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Albums You Should Own: 1993 Edition

Picture yourself in the year 1993: it was the year that millions of teens got their first taste of a first-person shooter in the form of the game Doom, the movie Jurassic Park made history with its computer-generated special effects, and the first web browser, Mosaic, was launched. Hair metal was on a sharp decline, and grunge had a firm grasp on alt culture. Let us transport you back in time via some of the most monumental indie albums of 1993, and be sure to let us know what year you'd like us to cover next!

Mezcal Head - Swervedriver

Mezcal Head is the second studio album from British alternative rock band Swervedriver. This is one of those classic albums that would be just as at home in 2023 as it was in 1993. The album pushes the listener through a headspace that is both ethereal and at times jarring. Tracks like “Blowin’ Cool” and “Duress” are filled with swirling, dreamy guitar sounds and blended layered vocals that feel almost like a fever dream, contrasted with tracks like “Never Lose That Feeling/Never Learn” and “For Seeking Heat”, which are filled with punchy, driving rhythms, yet still feel like they fit seamlessly into the album’s narrative.

Transient Random-Noise Bursts With Announcements - Stereolab

This is Stereolab’s second full length LP, following up the mini-EP Space Age Bachelor Pad Music from earlier the same year. Gentle soothing harmonies in French or English against a backing of electronic synths and effects creates Stereolab’s avant-garde style. On a first listen on a turntable, you might be caught thinking that your record is skipping or that your turntable is losing power before coming to the realization that these are intentional parts of the recording. Stereolab’s sound is refreshingly outside of the grunge vibe that dominated a lot of the alternative airwaves in 1993.

Where You Been - Dinosaur Jr.

Where You Been was Dinosaur Jr.’s fifth studio album, containing perhaps their most recognizable track, “Start Choppin’”, which got a fair bit of play on MTV and helped expand their listener base. More experimental than previous albums, it has been generally well-regarded in the years since its release. For new listeners overwhelmed by the size of the Dinosaur Jr. catalog, Where You Been makes a great jumping off point. It’s an excellent transition between the indie Lou Barlow era, and the very J Mascis-forward, signature melancholy scratchy vocals that appeared here and in many of the albums afterwards.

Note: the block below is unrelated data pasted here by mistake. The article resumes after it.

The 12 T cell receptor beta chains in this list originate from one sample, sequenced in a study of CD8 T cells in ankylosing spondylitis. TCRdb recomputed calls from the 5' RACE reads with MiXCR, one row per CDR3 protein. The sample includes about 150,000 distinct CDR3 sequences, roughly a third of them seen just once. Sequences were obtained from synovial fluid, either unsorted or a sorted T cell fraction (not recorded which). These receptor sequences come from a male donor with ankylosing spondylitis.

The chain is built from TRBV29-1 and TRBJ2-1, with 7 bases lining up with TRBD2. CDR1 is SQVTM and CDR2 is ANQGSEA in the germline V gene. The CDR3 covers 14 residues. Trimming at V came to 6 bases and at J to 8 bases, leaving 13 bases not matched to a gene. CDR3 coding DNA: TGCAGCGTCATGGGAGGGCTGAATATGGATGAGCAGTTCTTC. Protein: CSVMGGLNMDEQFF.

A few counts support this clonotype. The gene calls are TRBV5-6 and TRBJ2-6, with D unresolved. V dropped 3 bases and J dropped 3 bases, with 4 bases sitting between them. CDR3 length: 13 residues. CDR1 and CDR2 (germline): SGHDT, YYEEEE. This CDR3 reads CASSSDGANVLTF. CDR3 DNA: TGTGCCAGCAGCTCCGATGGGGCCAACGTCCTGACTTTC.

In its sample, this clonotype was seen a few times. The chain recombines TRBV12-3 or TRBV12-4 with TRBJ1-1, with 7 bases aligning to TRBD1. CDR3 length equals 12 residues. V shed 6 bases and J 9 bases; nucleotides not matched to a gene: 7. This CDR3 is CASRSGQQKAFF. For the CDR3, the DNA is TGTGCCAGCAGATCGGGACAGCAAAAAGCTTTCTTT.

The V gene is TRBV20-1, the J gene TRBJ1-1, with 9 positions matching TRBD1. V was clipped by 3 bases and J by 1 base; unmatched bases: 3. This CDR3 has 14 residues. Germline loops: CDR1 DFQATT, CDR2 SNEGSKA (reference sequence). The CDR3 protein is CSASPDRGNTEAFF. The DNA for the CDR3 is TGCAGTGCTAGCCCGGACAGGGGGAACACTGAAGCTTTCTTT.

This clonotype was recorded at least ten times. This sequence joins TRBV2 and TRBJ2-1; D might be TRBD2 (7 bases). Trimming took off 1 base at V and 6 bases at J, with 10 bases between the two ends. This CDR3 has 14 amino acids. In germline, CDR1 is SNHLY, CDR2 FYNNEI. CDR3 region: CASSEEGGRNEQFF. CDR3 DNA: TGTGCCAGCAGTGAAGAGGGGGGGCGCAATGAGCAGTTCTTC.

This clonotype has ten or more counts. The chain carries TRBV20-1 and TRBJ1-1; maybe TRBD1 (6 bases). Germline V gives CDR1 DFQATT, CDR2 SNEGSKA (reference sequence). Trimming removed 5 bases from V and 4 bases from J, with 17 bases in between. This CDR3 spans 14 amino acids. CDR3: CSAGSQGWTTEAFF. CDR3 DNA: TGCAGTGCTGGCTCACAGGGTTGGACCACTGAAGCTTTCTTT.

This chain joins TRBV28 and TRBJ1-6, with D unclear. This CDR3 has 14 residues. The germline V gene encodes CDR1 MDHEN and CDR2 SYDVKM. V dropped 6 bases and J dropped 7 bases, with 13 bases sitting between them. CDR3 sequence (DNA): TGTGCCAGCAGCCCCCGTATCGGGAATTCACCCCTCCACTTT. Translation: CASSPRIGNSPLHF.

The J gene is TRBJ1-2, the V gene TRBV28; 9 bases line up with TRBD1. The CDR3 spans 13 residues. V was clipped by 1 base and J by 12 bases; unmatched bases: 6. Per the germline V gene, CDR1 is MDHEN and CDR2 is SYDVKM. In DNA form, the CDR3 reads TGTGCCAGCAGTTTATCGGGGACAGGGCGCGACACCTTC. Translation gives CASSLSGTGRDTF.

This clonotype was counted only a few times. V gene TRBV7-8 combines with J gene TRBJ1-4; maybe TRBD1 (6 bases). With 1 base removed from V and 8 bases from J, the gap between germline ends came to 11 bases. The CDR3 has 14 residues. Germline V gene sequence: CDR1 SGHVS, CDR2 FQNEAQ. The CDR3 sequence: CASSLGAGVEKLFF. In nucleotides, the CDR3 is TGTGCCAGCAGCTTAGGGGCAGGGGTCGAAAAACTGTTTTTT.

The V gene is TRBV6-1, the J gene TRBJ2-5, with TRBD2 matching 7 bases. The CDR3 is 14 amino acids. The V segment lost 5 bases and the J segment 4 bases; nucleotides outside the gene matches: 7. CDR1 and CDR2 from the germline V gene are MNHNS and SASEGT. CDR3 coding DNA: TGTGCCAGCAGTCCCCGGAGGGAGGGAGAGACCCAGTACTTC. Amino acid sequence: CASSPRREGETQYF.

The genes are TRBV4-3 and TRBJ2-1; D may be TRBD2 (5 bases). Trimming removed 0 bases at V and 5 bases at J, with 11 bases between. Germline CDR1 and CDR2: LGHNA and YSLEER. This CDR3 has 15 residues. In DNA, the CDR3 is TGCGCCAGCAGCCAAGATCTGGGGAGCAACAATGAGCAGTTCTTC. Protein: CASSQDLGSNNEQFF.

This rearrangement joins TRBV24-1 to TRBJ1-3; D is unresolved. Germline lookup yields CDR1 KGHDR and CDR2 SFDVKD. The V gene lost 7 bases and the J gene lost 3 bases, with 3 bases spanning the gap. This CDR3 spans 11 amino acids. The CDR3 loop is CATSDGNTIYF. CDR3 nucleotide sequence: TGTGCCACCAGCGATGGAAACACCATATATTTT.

In On The Kill Taker - Fugazi

There’s a lot to unpack in this album. Songs like “Returning The Screw” and “23 Beats Off” feature mysterious atypical chord progressions played impossibly softly alternating with monosyllabic punches of guitar. Other tracks like “Great Cop” and “Walken’s Syndrome” have all of the characteristics of straightforward D.C. hardcore. Though many songs follow the “quiet, loud, quiet, loud” formula, it always feels genuine and incidental coming from Fugazi. In On The Kill Taker isn’t quite as epic as later albums End Hits and The Argument, but is a solid album and a great listen.

Ultimate Alternative Wavers - Built To Spill

This album was the world’s introduction to the band Built to Spill. Doug Martsch’s distinct and unmistakable vocals are backed by syrupy psychedelic guitar leads layered over each other to create a style that is uniquely theirs, right out of the gate. Built To Spill is one of those bands where it’s worth it to listen to the entire discography in chronological order, and this album is a perfect way to hop right in.


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